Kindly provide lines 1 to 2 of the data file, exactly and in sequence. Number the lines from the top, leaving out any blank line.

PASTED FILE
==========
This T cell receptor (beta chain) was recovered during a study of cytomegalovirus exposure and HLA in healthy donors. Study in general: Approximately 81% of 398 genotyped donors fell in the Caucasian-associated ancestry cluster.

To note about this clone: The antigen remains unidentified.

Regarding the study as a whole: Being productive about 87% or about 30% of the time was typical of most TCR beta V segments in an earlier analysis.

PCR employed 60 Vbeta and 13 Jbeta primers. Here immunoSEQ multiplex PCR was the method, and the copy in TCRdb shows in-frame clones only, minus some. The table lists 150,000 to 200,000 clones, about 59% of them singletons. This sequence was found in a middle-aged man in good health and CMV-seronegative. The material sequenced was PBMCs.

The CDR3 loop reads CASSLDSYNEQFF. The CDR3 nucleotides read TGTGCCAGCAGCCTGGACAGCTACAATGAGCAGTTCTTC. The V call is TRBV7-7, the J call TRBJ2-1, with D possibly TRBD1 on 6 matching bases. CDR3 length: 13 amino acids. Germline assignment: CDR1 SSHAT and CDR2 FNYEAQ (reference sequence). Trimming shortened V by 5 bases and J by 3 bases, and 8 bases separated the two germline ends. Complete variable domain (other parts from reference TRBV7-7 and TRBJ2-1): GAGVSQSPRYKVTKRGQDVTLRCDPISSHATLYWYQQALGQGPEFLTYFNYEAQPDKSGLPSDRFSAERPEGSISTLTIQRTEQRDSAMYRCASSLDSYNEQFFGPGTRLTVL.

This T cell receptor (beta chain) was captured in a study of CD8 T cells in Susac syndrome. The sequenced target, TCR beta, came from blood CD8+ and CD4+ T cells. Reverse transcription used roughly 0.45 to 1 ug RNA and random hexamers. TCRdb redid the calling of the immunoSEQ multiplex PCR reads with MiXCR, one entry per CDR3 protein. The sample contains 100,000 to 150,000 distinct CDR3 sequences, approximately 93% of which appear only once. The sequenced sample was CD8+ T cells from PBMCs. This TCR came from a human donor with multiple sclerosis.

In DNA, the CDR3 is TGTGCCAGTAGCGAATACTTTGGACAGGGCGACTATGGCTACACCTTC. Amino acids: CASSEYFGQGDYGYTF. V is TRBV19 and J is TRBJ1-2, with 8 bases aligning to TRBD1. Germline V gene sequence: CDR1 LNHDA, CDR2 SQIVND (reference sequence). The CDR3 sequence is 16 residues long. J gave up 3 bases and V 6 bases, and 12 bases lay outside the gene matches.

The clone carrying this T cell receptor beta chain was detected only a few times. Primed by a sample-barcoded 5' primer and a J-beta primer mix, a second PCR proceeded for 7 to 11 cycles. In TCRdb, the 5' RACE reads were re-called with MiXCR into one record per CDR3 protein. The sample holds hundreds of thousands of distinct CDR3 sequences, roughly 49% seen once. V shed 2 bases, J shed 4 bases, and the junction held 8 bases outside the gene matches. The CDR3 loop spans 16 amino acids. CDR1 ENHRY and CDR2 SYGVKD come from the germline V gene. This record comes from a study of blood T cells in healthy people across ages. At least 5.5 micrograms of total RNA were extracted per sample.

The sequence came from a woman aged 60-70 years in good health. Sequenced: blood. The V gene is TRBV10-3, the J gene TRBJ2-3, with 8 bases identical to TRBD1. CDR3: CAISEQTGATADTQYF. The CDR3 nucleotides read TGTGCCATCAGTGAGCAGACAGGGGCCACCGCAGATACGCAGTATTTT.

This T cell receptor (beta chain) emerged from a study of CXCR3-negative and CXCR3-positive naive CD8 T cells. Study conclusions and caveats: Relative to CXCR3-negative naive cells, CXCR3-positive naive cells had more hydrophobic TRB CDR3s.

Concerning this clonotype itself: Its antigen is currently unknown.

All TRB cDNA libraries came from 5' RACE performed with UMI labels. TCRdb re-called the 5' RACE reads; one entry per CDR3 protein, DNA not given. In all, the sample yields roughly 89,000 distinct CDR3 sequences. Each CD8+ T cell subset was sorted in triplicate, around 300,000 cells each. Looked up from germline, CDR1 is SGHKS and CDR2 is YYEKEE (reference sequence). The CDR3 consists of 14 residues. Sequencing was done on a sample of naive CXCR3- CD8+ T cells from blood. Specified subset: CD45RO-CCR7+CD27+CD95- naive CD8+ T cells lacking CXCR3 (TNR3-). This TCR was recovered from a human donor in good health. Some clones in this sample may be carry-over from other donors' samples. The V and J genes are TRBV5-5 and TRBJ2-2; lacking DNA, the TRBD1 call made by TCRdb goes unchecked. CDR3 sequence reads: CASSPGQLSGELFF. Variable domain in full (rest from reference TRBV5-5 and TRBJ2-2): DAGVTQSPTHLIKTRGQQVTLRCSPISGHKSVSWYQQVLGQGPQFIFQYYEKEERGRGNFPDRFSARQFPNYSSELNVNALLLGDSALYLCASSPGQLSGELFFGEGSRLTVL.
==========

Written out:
This T cell receptor (beta chain) was recovered during a study of cytomegalovirus exposure and HLA in healthy donors. Study in general: Approximately 81% of 398 genotyped donors fell in the Caucasian-associated ancestry cluster.

To note about this clone: The antigen remains unidentified.